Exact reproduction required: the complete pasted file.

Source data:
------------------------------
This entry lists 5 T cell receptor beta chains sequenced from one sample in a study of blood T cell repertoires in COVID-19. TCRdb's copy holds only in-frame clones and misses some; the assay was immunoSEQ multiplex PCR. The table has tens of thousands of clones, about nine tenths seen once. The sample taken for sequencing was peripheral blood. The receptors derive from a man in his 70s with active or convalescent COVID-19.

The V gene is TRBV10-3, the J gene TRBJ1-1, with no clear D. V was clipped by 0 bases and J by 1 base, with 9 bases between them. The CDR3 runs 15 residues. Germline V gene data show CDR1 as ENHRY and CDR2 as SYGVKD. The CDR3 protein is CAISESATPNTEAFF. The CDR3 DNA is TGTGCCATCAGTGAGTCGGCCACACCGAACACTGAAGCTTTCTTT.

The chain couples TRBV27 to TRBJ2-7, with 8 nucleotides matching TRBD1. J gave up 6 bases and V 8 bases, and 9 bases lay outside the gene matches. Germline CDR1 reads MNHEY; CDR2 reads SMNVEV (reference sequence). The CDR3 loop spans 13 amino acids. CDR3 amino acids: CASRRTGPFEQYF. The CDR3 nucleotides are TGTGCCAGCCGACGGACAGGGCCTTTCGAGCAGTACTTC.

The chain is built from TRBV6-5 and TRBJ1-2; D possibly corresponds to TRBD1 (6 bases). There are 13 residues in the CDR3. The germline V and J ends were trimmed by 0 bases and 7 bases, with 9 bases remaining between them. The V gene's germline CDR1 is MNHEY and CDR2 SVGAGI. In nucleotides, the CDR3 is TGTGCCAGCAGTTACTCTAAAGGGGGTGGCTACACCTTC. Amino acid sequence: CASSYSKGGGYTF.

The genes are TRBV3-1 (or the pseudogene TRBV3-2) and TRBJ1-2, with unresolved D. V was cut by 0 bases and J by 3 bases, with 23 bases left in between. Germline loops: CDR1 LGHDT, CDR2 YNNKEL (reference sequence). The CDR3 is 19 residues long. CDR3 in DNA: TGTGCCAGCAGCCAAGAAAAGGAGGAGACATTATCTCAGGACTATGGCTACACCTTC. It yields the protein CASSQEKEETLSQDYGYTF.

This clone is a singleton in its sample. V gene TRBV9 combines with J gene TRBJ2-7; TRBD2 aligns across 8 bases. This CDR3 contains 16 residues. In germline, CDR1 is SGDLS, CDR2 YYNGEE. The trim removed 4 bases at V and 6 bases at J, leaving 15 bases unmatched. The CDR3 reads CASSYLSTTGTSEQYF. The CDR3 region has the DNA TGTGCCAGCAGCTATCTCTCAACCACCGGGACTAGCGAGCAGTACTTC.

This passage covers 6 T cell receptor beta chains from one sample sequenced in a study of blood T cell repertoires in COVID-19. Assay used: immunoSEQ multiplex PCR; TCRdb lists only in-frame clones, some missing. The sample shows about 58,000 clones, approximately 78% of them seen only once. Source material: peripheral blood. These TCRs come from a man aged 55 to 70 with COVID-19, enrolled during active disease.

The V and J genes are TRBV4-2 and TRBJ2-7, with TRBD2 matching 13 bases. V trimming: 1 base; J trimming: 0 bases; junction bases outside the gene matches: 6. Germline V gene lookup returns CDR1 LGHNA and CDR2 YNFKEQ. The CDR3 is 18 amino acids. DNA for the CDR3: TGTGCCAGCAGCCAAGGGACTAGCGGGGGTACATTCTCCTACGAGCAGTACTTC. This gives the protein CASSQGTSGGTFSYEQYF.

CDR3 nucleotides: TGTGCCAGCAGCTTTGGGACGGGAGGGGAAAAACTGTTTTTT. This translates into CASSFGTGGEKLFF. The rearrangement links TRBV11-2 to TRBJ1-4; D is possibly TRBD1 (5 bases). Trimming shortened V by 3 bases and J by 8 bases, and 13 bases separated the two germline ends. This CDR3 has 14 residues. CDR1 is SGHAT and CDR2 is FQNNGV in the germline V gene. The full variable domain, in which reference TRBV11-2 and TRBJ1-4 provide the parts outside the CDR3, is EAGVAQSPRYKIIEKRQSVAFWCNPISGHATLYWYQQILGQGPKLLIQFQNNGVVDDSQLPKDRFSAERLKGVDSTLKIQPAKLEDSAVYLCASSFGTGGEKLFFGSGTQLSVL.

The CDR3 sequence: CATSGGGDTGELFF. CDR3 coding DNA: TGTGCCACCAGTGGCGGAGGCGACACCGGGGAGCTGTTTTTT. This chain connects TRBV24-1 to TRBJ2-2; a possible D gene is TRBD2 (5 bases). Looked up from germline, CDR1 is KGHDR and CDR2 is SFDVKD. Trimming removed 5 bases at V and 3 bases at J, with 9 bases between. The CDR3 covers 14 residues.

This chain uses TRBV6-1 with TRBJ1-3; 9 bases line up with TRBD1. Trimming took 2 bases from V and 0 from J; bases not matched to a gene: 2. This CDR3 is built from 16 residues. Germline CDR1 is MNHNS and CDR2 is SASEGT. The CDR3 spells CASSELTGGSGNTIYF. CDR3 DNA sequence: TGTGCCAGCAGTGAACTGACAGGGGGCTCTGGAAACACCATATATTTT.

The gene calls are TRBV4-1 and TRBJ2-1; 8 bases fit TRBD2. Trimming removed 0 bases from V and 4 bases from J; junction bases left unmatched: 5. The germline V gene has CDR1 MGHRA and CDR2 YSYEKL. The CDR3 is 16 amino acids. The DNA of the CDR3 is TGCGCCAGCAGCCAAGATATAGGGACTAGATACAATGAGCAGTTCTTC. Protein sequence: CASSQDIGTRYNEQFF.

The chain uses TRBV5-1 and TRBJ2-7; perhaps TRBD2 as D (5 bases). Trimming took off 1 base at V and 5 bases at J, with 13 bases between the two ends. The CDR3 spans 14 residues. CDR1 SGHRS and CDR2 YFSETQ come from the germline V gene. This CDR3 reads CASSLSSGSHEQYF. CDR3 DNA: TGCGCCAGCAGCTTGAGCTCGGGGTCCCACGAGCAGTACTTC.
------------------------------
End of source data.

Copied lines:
This entry lists 5 T cell receptor beta chains sequenced from one sample in a study of blood T cell repertoires in COVID-19. TCRdb's copy holds only in-frame clones and misses some; the assay was immunoSEQ multiplex PCR. The table has tens of thousands of clones, about nine tenths seen once. The sample taken for sequencing was peripheral blood. The receptors derive from a man in his 70s with active or convalescent COVID-19.

The V gene is TRBV10-3, the J gene TRBJ1-1, with no clear D. V was clipped by 0 bases and J by 1 base, with 9 bases between them. The CDR3 runs 15 residues. Germline V gene data show CDR1 as ENHRY and CDR2 as SYGVKD. The CDR3 protein is CAISESATPNTEAFF. The CDR3 DNA is TGTGCCATCAGTGAGTCGGCCACACCGAACACTGAAGCTTTCTTT.

The chain couples TRBV27 to TRBJ2-7, with 8 nucleotides matching TRBD1. J gave up 6 bases and V 8 bases, and 9 bases lay outside the gene matches. Germline CDR1 reads MNHEY; CDR2 reads SMNVEV (reference sequence). The CDR3 loop spans 13 amino acids. CDR3 amino acids: CASRRTGPFEQYF. The CDR3 nucleotides are TGTGCCAGCCGACGGACAGGGCCTTTCGAGCAGTACTTC.

The chain is built from TRBV6-5 and TRBJ1-2; D possibly corresponds to TRBD1 (6 bases). There are 13 residues in the CDR3. The germline V and J ends were trimmed by 0 bases and 7 bases, with 9 bases remaining between them. The V gene's germline CDR1 is MNHEY and CDR2 SVGAGI. In nucleotides, the CDR3 is TGTGCCAGCAGTTACTCTAAAGGGGGTGGCTACACCTTC. Amino acid sequence: CASSYSKGGGYTF.

The genes are TRBV3-1 (or the pseudogene TRBV3-2) and TRBJ1-2, with unresolved D. V was cut by 0 bases and J by 3 bases, with 23 bases left in between. Germline loops: CDR1 LGHDT, CDR2 YNNKEL (reference sequence). The CDR3 is 19 residues long. CDR3 in DNA: TGTGCCAGCAGCCAAGAAAAGGAGGAGACATTATCTCAGGACTATGGCTACACCTTC. It yields the protein CASSQEKEETLSQDYGYTF.

This clone is a singleton in its sample. V gene TRBV9 combines with J gene TRBJ2-7; TRBD2 aligns across 8 bases. This CDR3 contains 16 residues. In germline, CDR1 is SGDLS, CDR2 YYNGEE. The trim removed 4 bases at V and 6 bases at J, leaving 15 bases unmatched. The CDR3 reads CASSYLSTTGTSEQYF. The CDR3 region has the DNA TGTGCCAGCAGCTATCTCTCAACCACCGGGACTAGCGAGCAGTACTTC.

This passage covers 6 T cell receptor beta chains from one sample sequenced in a study of blood T cell repertoires in COVID-19. Assay used: immunoSEQ multiplex PCR; TCRdb lists only in-frame clones, some missing. The sample shows about 58,000 clones, approximately 78% of them seen only once. Source material: peripheral blood. These TCRs come from a man aged 55 to 70 with COVID-19, enrolled during active disease.

The V and J genes are TRBV4-2 and TRBJ2-7, with TRBD2 matching 13 bases. V trimming: 1 base; J trimming: 0 bases; junction bases outside the gene matches: 6. Germline V gene lookup returns CDR1 LGHNA and CDR2 YNFKEQ. The CDR3 is 18 amino acids. DNA for the CDR3: TGTGCCAGCAGCCAAGGGACTAGCGGGGGTACATTCTCCTACGAGCAGTACTTC. This gives the protein CASSQGTSGGTFSYEQYF.

CDR3 nucleotides: TGTGCCAGCAGCTTTGGGACGGGAGGGGAAAAACTGTTTTTT. This translates into CASSFGTGGEKLFF. The rearrangement links TRBV11-2 to TRBJ1-4; D is possibly TRBD1 (5 bases). Trimming shortened V by 3 bases and J by 8 bases, and 13 bases separated the two germline ends. This CDR3 has 14 residues. CDR1 is SGHAT and CDR2 is FQNNGV in the germline V gene. The full variable domain, in which reference TRBV11-2 and TRBJ1-4 provide the parts outside the CDR3, is EAGVAQSPRYKIIEKRQSVAFWCNPISGHATLYWYQQILGQGPKLLIQFQNNGVVDDSQLPKDRFSAERLKGVDSTLKIQPAKLEDSAVYLCASSFGTGGEKLFFGSGTQLSVL.

The CDR3 sequence: CATSGGGDTGELFF. CDR3 coding DNA: TGTGCCACCAGTGGCGGAGGCGACACCGGGGAGCTGTTTTTT. This chain connects TRBV24-1 to TRBJ2-2; a possible D gene is TRBD2 (5 bases). Looked up from germline, CDR1 is KGHDR and CDR2 is SFDVKD. Trimming removed 5 bases at V and 3 bases at J, with 9 bases between. The CDR3 covers 14 residues.

This chain uses TRBV6-1 with TRBJ1-3; 9 bases line up with TRBD1. Trimming took 2 bases from V and 0 from J; bases not matched to a gene: 2. This CDR3 is built from 16 residues. Germline CDR1 is MNHNS and CDR2 is SASEGT. The CDR3 spells CASSELTGGSGNTIYF. CDR3 DNA sequence: TGTGCCAGCAGTGAACTGACAGGGGGCTCTGGAAACACCATATATTTT.

The gene calls are TRBV4-1 and TRBJ2-1; 8 bases fit TRBD2. Trimming removed 0 bases from V and 4 bases from J; junction bases left unmatched: 5. The germline V gene has CDR1 MGHRA and CDR2 YSYEKL. The CDR3 is 16 amino acids. The DNA of the CDR3 is TGCGCCAGCAGCCAAGATATAGGGACTAGATACAATGAGCAGTTCTTC. Protein sequence: CASSQDIGTRYNEQFF.

The chain uses TRBV5-1 and TRBJ2-7; perhaps TRBD2 as D (5 bases). Trimming took off 1 base at V and 5 bases at J, with 13 bases between the two ends. The CDR3 spans 14 residues. CDR1 SGHRS and CDR2 YFSETQ come from the germline V gene. This CDR3 reads CASSLSSGSHEQYF. CDR3 DNA: TGCGCCAGCAGCTTGAGCTCGGGGTCCCACGAGCAGTACTTC.